Thursday, November 6, 2014

When progress doesn't at first seem like progress

Very interesting data anlysis and history in Presidential Speeches Were Once College-Level Rhetoric—Now They're for Sixth-Graders by Derek Thompson.

Thompson relays the results from a study of the complexity of presidential speeches from Washington to Obama. Yes, yes, all speech measurement tools have some flaw in them but they do also serve a purpose.

Here are the results using the Flesch-Kincaid readability test.

Presidential speeches have been declining in complexity since 1800, with a big drop in complexity circa 1925. How to interpret?
Thompson has a couple of other observations, but this is the one I found most interesting.
1. Presidential rhetoric is becoming simpler because the country is becoming more democratic.

“It's tempting to read this as a dumbing down of the bully pulpit,” says Jeff Shesol, a historian and former speechwriter for Bill Clinton. “But it’s actually a sign of democratization. In the early republic, presidents could assume that they were speaking to audiences made up mostly of men like themselves: educated, civic-minded landowners. These, of course, were the only Americans with the right to vote. But over time, the franchise expanded and presidential appeals had to reach a broader audience.”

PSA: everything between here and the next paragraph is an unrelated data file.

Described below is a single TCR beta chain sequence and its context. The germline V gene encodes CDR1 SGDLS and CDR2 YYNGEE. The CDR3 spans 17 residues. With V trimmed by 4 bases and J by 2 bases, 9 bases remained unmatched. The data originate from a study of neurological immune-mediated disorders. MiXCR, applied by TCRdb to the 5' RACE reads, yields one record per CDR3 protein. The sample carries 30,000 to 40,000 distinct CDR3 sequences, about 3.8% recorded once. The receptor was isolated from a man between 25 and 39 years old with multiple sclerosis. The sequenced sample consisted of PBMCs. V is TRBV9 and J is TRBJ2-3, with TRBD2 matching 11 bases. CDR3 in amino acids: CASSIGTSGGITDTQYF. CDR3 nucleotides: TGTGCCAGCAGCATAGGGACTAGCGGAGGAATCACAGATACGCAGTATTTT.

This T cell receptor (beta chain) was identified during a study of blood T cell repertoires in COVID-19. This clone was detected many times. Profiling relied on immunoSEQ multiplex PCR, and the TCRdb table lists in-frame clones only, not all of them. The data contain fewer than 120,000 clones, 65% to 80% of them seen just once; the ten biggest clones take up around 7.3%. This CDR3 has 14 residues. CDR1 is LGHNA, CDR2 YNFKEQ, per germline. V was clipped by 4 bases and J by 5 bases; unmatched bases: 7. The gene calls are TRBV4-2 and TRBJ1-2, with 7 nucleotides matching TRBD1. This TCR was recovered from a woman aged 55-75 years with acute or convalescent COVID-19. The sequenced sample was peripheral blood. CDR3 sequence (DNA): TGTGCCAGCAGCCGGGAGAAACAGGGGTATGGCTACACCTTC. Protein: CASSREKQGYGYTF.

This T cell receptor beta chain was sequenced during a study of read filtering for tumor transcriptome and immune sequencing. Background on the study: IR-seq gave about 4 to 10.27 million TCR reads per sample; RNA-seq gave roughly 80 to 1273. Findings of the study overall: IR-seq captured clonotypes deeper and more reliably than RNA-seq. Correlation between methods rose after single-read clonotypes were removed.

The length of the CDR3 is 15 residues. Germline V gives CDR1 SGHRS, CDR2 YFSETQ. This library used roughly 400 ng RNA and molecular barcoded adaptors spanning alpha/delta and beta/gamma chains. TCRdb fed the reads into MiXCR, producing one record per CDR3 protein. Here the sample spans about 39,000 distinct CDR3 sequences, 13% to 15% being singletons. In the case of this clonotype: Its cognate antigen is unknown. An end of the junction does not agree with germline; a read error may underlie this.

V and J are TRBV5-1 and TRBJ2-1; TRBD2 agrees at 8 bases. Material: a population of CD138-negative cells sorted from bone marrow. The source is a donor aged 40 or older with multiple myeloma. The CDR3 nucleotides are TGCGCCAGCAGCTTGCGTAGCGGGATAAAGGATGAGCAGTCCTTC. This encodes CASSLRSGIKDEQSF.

Indeed, the major shift downward in presidential complexity happens around 1920, which coincides with at least four positive developments: (1) the 17th Amendment allowing direct election of senators in 1913; (2) the 19th Amendment giving women the right to vote in 1920; (3) the movement to make public education mandatory in the 1920s; (4) the invention of radio, which passed 50 percent penetration among US households by the 1930s. TV passed the 50-percent threshold in the early 1950s.*

Another way of putting this is that extending the franchise and achieving universal education leads to simpler, less complex communication. A great example of unintended consequences.

I wonder if this insight does not extend to other fields. Specifically, reading.

As the barriers to entry for both writing and reading have plunged to the vanishing point, has not, perhaps, the average cognitive density of books declined at the same time that reach has increased? Free blogging platforms and self-publishing software and Amazon associates, etc. all make it possible for anyone to write anything for anyone, anywhere. There are no gatekeepers.

In the environment of plenty, the challenges are different than those in times of constraint. When only 1,000 books were published a year, there had to be a lot of filters to ensure what got through warranted the cost of production. When the cost of production is near zero, anything of any quality or content can get through. Before the reader was challenged by a dearth of books. Now it is a surfeit. It is no longer a challenge to find a book at all. Now the challenge is to find a worthwhile book.

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